Using econometric techniques is a standard approach for economists to estimate economic relationships and test economic theories. As a conventional norm, we like to use star to denote a statistically significant result. However, the credibility of the empirical results, especially on the causal inference, is being increasingly questioned by researchers in recent years due to the concern over the misuse of data analysis for a statistically significant impact where the expected effect does not exist. Technically, this is often called “p-hacking.” However, for most researchers, this is more like a star war.
As an empirical researcher, among other issues in this war, we are more interested in knowing how p-hacking affects the publication bias in economics journals, especially in leading ones. Besides, we also would like to see how the different empirical methods relate to the extent of the p-hacking. If practical approaches tend to show distinct levels of p-hackings, the next question comes to which method is more reliable and suffers the least from p-hacking.
Brodeur et al. (2020) (from now on BCH) respond to the above questions by re-examining the hypothesis tests reported in all articles published by 25 top journals in economics (ranked by RePEc’s Simple Impact Factor) between 2015 and 2018 that employ at least one of following four most used empirical methods, namely, randomized control trials (RCT), difference-in-differences (DID), instrumental variables (IV), and regression discontinuity design (RDD). In total, they collected 21,740 test statistics (all tests’ statistics are two-tailed and the samples are large enough) and plotted a bar chart as in the Figure 1.
Figure 1: Z-statistics in 25 top economics journals
Source: Brodeur et al. (2020)
Strikingly, they observe that the distribution presents a two-humped shape with the second hump being between 1.65 and 2.5. Considering that 1.645 is the critical value under the significance level of 10%, the figure shows many effects are significant simply because we choose either 10% or 5% as the significance level. More importantly, if the underlying distribution of the test statistics (for any method) is continuous and infinitely differentiable, with such a large sample, it is impossible to observe a two-hump-shaped distribution but a single hump. These observations all give us the impression that p-hacking in economics journals does exist.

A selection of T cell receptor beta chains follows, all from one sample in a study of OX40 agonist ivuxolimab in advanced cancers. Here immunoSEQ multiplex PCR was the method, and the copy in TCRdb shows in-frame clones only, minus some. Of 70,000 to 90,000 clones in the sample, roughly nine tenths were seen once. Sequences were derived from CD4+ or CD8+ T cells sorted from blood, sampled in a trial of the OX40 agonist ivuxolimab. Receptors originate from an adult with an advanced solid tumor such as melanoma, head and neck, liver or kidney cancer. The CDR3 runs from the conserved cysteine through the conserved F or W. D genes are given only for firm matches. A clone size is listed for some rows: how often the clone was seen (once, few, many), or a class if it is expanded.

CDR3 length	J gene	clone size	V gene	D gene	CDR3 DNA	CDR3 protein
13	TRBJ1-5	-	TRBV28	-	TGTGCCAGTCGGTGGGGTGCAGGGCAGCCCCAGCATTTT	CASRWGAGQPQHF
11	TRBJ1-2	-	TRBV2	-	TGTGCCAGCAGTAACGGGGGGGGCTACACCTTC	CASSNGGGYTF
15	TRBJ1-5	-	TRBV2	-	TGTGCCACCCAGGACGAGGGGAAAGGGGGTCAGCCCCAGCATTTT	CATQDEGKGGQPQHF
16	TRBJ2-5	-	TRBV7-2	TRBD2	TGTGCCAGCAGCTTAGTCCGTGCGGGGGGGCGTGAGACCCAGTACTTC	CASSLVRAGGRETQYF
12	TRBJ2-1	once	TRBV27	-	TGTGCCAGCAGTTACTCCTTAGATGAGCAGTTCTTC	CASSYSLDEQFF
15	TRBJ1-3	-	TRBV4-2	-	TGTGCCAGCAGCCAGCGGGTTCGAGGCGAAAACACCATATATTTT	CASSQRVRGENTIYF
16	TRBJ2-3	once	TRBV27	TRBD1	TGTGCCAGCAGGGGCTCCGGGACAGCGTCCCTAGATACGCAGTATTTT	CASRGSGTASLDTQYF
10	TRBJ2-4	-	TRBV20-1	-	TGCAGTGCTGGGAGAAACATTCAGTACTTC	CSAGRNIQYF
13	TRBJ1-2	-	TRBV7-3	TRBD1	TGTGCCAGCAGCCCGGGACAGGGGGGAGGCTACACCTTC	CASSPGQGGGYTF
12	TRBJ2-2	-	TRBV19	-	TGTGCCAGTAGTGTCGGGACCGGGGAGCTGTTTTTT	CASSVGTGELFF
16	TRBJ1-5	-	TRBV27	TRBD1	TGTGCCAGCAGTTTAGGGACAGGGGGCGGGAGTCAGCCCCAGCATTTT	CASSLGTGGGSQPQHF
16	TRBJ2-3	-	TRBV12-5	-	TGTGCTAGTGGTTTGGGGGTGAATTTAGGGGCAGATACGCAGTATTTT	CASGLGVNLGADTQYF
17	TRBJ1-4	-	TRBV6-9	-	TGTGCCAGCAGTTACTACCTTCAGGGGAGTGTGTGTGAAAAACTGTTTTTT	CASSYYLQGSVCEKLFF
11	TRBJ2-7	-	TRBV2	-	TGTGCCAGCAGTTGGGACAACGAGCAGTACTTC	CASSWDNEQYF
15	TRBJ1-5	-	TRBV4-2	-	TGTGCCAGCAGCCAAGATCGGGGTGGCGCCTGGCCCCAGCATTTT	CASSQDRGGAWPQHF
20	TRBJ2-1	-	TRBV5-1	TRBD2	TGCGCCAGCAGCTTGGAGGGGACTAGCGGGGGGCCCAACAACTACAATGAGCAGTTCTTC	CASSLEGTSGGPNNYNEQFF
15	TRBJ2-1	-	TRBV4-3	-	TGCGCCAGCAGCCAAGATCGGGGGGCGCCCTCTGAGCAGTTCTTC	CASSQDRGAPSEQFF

Then, the next question comes: would empirical methods show different extent of p-hacking or not? BCH further divided the sample into groups based on the methods and plot Figure 2. Surprisingly, different methods exhibit different shapes. The second hump around 2 is evident for DID and IV. In contrast, RCT and RDD show a roughly monotonically decreasing distribution except for a very small local maximum around 2 for RCT. Consequently, our answer would be yes. BCH suggests RCT and RDD may have a much less extent of p-hacking than DID and IV.
Figure 2: Z-statistics by methods
Source: Brodeur et al. (2020)
BCH then employs various complementary tests to analyze their conjectures formally. All results are in line with each other, providing more evidence of more p-hacking in DID and IV than RCT and RDD. Interestingly, they also compare the results with other non-economics disciplines such as political science and sociology and find economics journals exposed to a much smaller extent of p-hacking than those of non-economics fields.
BCH also explores the channels. First, they explain why IV tends to be more associated with p-hacking. BCH attributes the reason to the weak instrument. They show that F-statistics are usually unreported or less than 10, if reported, for the first stage IV study. They also find evidence that the z-statistics of the relatively weak instrument are more likely to be placed around the conventional thresholds in the second stage of the IV study. In other words, the weaker the IV, the greater the extent of p-hacking. Moreover, by comparing every published paper with their previous working paper counterpart, BCH also shows that the editorial process fails to impact the degree of p-hacking as the two distributions are almost the same.
Researchers like to use eye-catchers, stars, to conclude their main findings. However, think it over before giving it complete trust. Not all star stories are inherently convincible. Well, some of them may be flawed but still deliver some insights. After all, as Mark Twain once said, “Facts are stubborn things, but statistics are pliable.”
Brodeur, A., Cook, N., & Heves, A. (2020). Method Matters: p-Hacking and Publication Bias in Causal Analysis in Economics. American Economic Review, 110(11),3634-3660.
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